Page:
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Spokane, Washington  Est. May 19, 1883
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In the Garden: Protecting your garden from critters

Rabbits are miniature deer in disguise and not a good thing to see in a garden. (Susan Mulvihill/For The Spokesman-Review)
Rabbits are miniature deer in disguise and not a good thing to see in a garden. (Susan Mulvihill/For The Spokesman-Review)

In May, I wrote about how to keep deer out of your garden. While they can certainly be trying, I know there are many other critters in this region that can make gardening a challenge.

Two small rodents that can cause a lot of damage are voles and gophers.

Voles have small, round bodies and long tails. They primarily operate above ground or in the top couple of inches of the soil. They create trails in the lawn, especially underneath the snow during the winter. If you discover a plant that appears to have been chewed off at the surface of the soil, a vole is the likely culprit. They also will gnaw off the bark from the lower portion of tree trunks and other woody plants. Voles do not leave piles of soil on the ground.

Gophers have more elongated bodies with short tails and digging claws. They tunnel underground, feeding primarily on plant roots, and push mounds of soil out of their 3-inch diameter tunnels while they’re excavating. Gophers will eat the roots off of trees and have been known to chew through irrigation lines and utility cables.

I have had good luck repelling both voles and gophers from an area by using a repellent that has been impregnated with castor oil. There are several types of traps that catch gophers; your local garden center can recommend the ones that are legal to use in your state.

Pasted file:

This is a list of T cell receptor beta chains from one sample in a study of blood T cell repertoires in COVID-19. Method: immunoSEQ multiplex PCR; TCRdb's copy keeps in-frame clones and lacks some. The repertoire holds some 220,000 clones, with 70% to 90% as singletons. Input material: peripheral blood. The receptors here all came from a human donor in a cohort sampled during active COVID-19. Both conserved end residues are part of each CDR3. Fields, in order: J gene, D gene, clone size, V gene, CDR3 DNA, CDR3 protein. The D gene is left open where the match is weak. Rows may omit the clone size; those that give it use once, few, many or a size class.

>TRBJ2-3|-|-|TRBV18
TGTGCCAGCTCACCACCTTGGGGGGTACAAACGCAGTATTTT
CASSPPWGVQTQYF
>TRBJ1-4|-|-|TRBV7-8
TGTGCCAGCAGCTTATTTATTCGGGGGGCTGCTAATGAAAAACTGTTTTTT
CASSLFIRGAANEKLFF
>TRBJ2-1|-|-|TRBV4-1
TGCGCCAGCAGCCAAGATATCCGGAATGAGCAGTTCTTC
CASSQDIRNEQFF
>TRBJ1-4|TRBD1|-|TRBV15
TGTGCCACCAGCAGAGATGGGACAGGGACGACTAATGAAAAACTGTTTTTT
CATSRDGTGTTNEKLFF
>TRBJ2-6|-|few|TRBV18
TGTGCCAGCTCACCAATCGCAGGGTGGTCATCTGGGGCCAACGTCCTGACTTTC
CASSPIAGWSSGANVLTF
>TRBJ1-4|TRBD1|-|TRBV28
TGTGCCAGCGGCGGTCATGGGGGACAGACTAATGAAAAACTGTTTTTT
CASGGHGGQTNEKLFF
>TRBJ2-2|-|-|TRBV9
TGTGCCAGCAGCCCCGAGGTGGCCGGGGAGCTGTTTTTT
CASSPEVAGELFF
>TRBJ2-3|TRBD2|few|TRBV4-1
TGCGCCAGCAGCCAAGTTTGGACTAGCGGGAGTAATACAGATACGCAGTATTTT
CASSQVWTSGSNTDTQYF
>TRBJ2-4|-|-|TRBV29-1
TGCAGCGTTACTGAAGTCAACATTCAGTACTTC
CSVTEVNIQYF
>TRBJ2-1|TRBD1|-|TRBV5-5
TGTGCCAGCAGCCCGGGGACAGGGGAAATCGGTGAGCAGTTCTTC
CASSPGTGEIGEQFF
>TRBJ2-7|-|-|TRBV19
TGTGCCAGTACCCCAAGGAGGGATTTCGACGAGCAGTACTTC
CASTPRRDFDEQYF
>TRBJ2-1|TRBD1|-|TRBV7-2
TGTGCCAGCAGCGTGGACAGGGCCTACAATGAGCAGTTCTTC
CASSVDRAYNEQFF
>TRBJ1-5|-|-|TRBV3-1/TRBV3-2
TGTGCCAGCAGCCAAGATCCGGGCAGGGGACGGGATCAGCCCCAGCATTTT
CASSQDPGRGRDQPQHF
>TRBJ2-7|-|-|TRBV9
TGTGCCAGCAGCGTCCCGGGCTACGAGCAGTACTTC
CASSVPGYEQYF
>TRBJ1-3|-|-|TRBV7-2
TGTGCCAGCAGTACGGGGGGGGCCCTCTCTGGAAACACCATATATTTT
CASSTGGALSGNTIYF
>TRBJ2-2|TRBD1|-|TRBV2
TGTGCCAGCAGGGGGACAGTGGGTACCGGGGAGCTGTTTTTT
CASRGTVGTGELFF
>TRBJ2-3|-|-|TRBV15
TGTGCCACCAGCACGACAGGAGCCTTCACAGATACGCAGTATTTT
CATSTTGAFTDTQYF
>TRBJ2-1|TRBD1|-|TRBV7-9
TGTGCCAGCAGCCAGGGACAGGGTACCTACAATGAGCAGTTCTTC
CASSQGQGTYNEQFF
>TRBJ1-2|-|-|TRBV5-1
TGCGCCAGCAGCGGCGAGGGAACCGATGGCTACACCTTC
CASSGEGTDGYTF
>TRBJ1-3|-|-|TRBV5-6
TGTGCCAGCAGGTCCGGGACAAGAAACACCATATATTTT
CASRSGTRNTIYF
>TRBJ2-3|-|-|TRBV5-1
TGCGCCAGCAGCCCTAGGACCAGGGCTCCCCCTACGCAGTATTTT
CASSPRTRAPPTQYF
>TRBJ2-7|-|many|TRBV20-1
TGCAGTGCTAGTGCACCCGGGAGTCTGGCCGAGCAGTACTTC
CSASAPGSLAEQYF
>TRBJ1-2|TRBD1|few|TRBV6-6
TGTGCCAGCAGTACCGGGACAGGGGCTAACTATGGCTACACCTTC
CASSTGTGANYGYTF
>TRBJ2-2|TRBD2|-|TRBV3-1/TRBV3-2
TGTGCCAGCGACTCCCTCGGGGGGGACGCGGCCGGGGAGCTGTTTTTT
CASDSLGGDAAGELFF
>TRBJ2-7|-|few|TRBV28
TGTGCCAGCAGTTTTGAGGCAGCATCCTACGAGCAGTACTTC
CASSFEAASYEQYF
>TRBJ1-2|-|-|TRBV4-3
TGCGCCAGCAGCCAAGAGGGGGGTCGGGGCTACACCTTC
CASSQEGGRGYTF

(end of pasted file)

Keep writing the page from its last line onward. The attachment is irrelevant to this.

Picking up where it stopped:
Please don’t use poison bait for gophers or voles. The poison is still deadly inside them and can result in poisoned pets or hawks and owls.

Squirrels are prevalent in wooded areas. They will eat seeds, nuts, tree buds, berries, leaves, bulbs, bird eggs and nestlings. They nest in hollows in tree trunks and construct dense nests on branches. Squirrels will also jump from trees or buildings to get to bird feeders.

To keep them away, avoid intentionally feeding them and place a metal baffle below any bird feeders that are mounted on poles.

With their bandit masks, raccoons are easily recognized and are considered nuisance pests. They are nocturnal and omnivorous, meaning they will eat just about anything: fish in a pond, insects, vegetation, seeds, garbage and pet food. Raccoons are good climbers, too.

To control them, secure garbage and compost piles, and seal off the area under porches as well as openings into garages and attics. Feed your pets indoors, or at least bring their food dishes inside before nightfall. If you raise chickens, enclose their pens. An electric fence surrounding a garden area can be effective if lines have been placed at heights of 12 and 18 inches. Pick up any fallen fruits or nuts from your orchard. Never feed raccoons intentionally and remove any wood piles or other materials that they could create a den under.

Cottontail rabbits are another problem animal for some gardeners. They primarily eat leaves, grass, clover, vegetable crops and bulbs.

The most effective way to keep them out of a garden is to surround the area with 2-feet-tall chicken wire or other type of wire fencing. Another option is to cover susceptible plants with netting or wire.

Having a dog in your yard is also an effective deterrent against squirrels, raccoons and rabbits.

Dealing with critters in the garden can be frustrating, but there are many ways to scare, repel or exclude them. Consider calling the Master Gardeners in Spokane County at (509) 477-2181, or in Kootenai County at (208) 446-1680, for additional ideas.

Susan Mulvihill is co-author, with Pat Munts, of “Northwest Gardener’s Handbook.” Contact her at Watch this week’s “Everyone Can Grow A Garden” video on

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